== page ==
If you leave data unsecured, don’t be surprised if people steal it

Photo by Franki Chamaki on Unsplash

Talk about having a target on your back, your front and every available side. “Data enrichment” companies are red meat for cybercriminals.

As the label implies, data enrichment businesses don’t simply store data, they merge data stored by other companies with third-party data to help them target existing and potential customers more effectively.

So, in most cases, the data include much more than an email address, home address, phone number and what a customer bought last month. It’s also the number of children in a household, the value and location of the house, political donations, memberships, social media profiles, income, buying habits, medical conditions, what kinds of cars they drive, etc.

Those are the kinds of data that can enrich organizations looking to improve their targeted marketing techniques. They also offer the potential of major enrichment to cybercriminals looking to steal identities.

But sometimes those criminals don’t even have to break a sweat pounding on a keyboard to hack into a database. The data are served up free. Which is what happened last fall when security researchers Bob Diachenko and Vinny Troia discovered an open Elasticsearch server containing more than 4TB of data on more than 1.2 billion people.

Elasticsearch is an open source search engine that allows users to index and search unstructured data. Troia, chief of threat intelligence at Data Viper, told Infosecurity magazine that the server “was unprotected and accessible via web browser at http://35.199.58.125:9200. No password or authentication of any kind was needed to access or download all of the data.”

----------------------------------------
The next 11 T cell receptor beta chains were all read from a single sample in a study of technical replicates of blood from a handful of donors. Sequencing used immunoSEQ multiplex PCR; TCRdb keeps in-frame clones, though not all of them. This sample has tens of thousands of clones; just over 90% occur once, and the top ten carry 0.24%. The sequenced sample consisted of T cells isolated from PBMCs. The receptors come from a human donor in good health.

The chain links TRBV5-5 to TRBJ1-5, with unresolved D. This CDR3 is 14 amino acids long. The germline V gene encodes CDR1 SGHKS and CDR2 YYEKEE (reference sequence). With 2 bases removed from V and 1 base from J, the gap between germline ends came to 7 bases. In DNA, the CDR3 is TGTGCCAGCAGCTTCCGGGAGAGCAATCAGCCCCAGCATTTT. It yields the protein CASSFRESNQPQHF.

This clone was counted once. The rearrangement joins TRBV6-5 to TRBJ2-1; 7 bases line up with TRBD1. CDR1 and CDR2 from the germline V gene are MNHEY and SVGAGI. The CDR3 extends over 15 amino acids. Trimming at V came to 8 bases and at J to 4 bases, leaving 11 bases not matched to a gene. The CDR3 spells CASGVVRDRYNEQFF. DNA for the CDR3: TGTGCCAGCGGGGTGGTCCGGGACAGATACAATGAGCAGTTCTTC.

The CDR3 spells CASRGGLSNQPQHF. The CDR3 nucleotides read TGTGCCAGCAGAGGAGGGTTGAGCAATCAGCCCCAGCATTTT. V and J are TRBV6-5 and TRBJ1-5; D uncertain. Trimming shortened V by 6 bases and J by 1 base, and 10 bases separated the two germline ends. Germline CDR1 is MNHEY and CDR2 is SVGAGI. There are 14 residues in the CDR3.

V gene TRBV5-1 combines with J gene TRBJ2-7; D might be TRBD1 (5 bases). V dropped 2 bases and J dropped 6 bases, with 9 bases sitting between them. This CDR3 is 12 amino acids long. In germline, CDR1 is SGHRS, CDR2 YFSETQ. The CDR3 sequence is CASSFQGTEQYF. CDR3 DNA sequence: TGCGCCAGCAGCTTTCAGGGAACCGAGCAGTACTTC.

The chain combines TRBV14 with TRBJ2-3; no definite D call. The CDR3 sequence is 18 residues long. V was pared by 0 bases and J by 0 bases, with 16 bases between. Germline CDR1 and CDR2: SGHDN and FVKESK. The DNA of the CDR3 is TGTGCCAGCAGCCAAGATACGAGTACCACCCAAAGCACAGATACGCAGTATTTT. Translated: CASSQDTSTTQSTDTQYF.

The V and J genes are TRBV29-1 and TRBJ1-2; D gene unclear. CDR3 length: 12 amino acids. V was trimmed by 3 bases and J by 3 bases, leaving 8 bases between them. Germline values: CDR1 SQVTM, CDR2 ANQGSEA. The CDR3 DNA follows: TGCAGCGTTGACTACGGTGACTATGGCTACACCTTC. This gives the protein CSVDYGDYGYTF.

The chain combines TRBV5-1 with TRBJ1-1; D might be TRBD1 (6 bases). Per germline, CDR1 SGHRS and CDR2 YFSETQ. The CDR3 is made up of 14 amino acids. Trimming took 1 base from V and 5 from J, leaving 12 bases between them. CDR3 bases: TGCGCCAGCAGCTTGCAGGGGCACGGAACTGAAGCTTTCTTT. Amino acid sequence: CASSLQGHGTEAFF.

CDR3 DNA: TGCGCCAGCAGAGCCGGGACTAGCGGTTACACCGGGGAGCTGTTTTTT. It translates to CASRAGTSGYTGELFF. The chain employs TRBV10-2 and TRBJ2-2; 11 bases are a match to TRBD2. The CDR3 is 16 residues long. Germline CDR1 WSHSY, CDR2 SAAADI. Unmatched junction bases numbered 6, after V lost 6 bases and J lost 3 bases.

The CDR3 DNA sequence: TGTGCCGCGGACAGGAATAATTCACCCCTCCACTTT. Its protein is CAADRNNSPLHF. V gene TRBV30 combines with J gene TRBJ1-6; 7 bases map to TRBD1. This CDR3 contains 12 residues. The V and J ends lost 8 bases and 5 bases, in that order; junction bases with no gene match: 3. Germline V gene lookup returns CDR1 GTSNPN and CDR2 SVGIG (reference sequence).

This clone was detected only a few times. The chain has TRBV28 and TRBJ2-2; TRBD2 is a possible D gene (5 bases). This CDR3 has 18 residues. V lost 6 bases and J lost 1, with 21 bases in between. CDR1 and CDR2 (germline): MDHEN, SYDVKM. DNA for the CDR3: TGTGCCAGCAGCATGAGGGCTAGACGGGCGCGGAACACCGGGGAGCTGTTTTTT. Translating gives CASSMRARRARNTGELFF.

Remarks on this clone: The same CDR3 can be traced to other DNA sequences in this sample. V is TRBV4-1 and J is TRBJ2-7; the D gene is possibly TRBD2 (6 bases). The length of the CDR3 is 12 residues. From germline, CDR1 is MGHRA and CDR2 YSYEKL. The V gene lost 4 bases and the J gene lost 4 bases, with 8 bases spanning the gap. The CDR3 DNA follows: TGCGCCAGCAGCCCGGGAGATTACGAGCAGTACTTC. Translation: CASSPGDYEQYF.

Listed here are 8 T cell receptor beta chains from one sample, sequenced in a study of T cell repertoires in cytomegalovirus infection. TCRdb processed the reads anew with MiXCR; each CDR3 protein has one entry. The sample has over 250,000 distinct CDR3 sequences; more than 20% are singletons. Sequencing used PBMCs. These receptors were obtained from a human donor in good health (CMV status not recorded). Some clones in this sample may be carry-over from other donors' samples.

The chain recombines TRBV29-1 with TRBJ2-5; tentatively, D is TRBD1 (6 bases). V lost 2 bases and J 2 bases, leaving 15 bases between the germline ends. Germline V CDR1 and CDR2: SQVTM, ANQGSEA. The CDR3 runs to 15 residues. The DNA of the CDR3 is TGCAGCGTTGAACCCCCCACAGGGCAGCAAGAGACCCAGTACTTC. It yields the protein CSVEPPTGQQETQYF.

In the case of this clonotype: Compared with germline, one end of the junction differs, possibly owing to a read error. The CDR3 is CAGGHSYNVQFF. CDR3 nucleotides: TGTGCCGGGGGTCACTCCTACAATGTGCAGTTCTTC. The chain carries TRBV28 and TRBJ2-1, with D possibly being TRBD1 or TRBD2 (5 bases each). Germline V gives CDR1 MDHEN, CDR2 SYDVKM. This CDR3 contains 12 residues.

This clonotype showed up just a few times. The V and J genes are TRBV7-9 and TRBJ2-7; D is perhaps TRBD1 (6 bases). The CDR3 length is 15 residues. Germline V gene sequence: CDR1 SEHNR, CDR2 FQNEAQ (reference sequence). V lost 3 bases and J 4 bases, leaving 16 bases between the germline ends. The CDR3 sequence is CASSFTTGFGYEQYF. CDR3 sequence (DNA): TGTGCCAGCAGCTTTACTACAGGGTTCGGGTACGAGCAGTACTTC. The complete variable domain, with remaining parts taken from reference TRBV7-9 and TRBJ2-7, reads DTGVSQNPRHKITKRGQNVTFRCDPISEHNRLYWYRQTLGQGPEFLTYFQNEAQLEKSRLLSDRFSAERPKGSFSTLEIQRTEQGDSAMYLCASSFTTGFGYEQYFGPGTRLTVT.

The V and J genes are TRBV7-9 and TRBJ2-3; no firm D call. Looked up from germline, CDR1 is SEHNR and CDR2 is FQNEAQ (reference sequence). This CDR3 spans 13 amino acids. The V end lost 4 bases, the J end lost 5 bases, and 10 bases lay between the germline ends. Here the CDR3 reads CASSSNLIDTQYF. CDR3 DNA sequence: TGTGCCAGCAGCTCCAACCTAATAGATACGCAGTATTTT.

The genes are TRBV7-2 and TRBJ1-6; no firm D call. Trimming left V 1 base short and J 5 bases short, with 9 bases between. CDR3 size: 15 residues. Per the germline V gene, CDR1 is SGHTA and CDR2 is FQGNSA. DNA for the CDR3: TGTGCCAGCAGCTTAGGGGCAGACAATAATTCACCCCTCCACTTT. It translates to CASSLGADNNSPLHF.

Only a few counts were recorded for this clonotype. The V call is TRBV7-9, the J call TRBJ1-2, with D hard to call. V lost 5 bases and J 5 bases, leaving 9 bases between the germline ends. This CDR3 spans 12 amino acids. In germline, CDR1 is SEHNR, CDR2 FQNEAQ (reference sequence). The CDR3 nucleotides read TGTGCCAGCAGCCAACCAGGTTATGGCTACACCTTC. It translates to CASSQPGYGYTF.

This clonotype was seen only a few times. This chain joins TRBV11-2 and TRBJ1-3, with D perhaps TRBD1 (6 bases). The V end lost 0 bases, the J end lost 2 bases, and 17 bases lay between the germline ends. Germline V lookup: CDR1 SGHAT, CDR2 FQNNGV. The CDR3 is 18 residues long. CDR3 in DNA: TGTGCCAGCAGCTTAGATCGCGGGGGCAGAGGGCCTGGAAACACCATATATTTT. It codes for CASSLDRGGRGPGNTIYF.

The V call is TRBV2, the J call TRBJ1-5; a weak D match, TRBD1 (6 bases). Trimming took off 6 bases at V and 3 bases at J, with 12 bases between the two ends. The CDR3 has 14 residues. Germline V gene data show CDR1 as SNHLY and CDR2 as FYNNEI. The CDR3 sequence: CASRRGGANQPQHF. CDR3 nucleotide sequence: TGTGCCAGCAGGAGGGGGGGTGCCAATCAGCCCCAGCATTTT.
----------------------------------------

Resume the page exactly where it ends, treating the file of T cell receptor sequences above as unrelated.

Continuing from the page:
Then at the end of December, Diachenko, a security researcher at Comparitech and owner of the SecurityDiscovery research blog, led a team that discovered five Elasticsearch servers containing Microsoft customer service and support records on 250 million customers, going back 14 years, that were easily accessible to anyone with a web browser.

While some of the information in those records, like payment data, was redacted, there were also plain-text data that included email addresses, IP addresses, customer locations, and descriptions of customer service and support claims and cases.

The exposed information also included the email addresses of Microsoft support agents, case numbers, resolutions and remarks, and even confidential internal notes.

Diachenko’s team notified Microsoft, and the servers were secured within 24 hours.

Making it easy for criminals

But the value of that kind of information to scammers is obvious. Thieves could pose as Microsoft tech support agents using authentic emails plus credible information on their potential victims’ customer support records.

There’s more. More recently, this past May, Diachenko set up a honeypot server — an unsecured, public internet-facing database filled with fake user data — and got his first hit within eight and a half hours. Over the next five days the honeypot was attacked 36 times, and the attacks spiked after the database was indexed by Shodan.io, an Internet of Things (IoT) search engine. Diachenko reported 22 attacks in the next 24 hours and a total of 175 before he shut it down after 11 days.

But while Elasticsearch shows up in multiple instances of these massive exposures, the company says the problem is not with security vulnerabilities in its product but in the way customers are configuring it — or misconfiguring — it.

Indeed, Mike Paquette, security product director at Elasticsearch, told Infosecurity that its default setting binds Elasticsearch only to local addresses. That means if users want to communicate outside the local machine, they have to change the settings. The exposures, he said, “usually involve instances where individuals or organizations have actively configured their installations to allow unauthorized and authenticated users to access their data over the internet.”